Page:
Onuškis St. Apostle Philip and Jacob Church with the Churchyard Gates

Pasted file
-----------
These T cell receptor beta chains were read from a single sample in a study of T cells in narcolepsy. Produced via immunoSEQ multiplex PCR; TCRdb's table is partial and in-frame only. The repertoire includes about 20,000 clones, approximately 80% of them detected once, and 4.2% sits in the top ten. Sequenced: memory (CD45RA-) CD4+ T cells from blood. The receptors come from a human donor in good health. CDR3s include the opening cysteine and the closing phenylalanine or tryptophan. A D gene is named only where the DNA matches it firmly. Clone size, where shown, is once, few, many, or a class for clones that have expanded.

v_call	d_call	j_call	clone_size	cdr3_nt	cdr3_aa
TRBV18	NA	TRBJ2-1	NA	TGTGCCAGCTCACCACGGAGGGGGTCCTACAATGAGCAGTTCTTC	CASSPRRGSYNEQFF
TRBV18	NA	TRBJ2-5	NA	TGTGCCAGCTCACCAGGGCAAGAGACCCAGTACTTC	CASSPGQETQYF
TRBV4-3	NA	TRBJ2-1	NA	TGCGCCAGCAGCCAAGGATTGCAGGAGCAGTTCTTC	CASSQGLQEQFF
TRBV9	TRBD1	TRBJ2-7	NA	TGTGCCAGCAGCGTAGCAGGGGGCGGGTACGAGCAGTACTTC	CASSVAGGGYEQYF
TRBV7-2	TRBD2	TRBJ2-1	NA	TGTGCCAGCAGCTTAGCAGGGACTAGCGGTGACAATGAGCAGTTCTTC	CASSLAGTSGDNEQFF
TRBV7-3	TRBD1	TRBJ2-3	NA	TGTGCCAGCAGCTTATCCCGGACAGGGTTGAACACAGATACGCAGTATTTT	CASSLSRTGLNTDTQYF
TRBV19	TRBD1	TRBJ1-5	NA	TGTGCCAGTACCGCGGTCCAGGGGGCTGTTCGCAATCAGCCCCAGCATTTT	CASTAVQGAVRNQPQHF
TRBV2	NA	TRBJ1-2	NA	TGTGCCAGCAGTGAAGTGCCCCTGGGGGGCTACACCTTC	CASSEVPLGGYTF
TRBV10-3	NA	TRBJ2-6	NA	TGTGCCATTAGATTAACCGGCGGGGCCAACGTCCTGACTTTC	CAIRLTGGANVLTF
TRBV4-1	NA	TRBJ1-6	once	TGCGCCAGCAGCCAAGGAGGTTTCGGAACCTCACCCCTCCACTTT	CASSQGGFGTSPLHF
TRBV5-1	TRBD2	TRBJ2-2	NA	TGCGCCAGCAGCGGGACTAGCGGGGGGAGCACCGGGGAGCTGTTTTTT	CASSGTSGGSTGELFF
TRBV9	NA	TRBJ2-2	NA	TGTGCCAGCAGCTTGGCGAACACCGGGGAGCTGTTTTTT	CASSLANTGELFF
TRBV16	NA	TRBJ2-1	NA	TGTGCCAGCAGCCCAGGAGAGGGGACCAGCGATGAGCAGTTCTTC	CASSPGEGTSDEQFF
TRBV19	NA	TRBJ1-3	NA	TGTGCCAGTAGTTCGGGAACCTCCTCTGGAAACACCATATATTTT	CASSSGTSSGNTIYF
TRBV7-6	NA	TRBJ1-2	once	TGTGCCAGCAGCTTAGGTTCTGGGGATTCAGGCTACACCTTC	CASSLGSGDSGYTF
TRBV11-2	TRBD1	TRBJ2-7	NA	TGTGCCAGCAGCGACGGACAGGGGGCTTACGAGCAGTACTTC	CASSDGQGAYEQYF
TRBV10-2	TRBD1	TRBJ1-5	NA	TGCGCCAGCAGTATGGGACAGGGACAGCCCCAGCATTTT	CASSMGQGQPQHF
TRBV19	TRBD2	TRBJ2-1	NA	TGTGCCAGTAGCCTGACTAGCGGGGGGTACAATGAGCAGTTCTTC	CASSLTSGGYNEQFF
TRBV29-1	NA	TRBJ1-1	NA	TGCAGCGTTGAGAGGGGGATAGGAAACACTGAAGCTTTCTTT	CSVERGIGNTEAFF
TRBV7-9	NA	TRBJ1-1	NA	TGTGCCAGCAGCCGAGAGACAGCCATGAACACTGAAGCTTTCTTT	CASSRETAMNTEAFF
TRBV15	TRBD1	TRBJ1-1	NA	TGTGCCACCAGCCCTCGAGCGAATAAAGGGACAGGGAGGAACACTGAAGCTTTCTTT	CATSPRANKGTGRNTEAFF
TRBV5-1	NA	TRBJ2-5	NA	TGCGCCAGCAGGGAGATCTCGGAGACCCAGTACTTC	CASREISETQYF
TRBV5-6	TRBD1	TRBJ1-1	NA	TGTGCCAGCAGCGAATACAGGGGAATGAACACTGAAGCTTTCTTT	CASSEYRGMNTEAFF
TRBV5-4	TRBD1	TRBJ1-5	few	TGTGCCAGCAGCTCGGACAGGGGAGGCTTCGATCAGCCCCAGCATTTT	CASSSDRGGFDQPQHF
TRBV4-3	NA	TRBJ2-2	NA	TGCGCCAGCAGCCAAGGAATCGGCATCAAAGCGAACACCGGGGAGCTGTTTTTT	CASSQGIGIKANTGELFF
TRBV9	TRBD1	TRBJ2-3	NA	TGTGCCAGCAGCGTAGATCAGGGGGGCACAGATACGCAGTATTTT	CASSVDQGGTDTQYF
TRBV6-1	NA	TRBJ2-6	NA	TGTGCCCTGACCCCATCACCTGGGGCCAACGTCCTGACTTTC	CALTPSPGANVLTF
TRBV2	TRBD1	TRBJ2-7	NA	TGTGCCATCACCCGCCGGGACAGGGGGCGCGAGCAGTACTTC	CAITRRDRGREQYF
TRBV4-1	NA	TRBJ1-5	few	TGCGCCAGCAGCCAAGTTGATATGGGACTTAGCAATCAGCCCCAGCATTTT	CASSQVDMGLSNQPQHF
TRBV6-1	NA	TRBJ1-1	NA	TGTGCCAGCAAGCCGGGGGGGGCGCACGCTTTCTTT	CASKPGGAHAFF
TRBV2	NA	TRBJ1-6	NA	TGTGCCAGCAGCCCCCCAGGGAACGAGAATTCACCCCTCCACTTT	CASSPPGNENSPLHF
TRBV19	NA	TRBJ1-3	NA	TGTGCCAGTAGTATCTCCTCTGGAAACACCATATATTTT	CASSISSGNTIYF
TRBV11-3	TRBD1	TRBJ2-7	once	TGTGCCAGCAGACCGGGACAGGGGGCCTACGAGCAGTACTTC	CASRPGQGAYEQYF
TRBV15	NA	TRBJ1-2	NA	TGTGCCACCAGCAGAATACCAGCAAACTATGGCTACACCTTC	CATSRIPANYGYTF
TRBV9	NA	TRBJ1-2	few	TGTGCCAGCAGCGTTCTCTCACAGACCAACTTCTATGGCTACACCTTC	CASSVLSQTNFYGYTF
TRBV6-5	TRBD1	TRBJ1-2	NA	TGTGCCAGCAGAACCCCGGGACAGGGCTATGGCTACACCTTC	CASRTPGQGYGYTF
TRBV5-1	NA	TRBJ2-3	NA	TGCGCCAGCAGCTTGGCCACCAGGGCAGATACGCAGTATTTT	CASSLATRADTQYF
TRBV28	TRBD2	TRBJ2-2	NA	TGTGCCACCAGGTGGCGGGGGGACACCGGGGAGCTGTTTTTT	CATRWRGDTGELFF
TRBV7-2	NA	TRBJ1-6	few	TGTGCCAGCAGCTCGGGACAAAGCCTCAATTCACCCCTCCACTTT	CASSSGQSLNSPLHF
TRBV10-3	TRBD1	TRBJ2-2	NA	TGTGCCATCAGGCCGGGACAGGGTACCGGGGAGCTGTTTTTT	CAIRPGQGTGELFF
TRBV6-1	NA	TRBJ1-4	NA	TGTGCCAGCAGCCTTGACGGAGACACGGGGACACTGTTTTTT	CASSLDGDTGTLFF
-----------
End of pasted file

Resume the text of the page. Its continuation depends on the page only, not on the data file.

In 1829 the Šetkevičiai family, who at that time were the owners of the currently deteriorated Onuškis Manor, were credited for construction of a new masonry church. The sanctum is an example of the classicistic architecture combining brick masonry parts covered with light-colour plaster and masonry made of dark-colour stones filling large planes. This could be seen as a certain reflection of the Romanticism Era. Unlike other Southern Lithuanian sanctums similar in terms of the materials used for their construction, such as the churches built in Valkininkai or Daugai, this particular Church stands out for the very small stones used for it. The building reflects the classicistic rectangular layout of a sanctum with a portico. This type was actually very popular at that time, but the distinctive feature of Onuškis Church is the unusually thin six columns incorporated into the portico in contrast not only to their wide capitals but also to the four square pilasters, which look more massive by comparison. Their rhythm echoes across the interior wall of the portico and they also divide other facades of the sanctum. The entablature with modillion-based cornice surrounds the entire perimeter of the Church and is only interrupted by a semi-circular window incorporated into the rear pediment. Both the architrave surrounding it and the vertical strips going down from it across the rear façade are decorated with side teeth-like elements merging with arrangement of the modillions. The modillions also support the cornice of the bulky front pediment. The main entrance is surrounded by sculptures of evangelists incorporated into the niches between the pilasters. This decision was most likely directly influenced by Vilnius Cathedral. Rectangular windows highlighted by light-colour architraves are arranged on the stone masonry planes between the pilasters in the upper part of the side façades as well as the entrances highlighted in the same manner under the windows on the sides of the Western façade. The three naves in the Church are divided by round pillars and they are covered with cylindrical domes, which are often characteristic to buildings of such a layout. The sacristy is incorporated into the common space of the building along with the treasury premises, both of which are arranged at the axes of the side naves on both sides of the presbytery.


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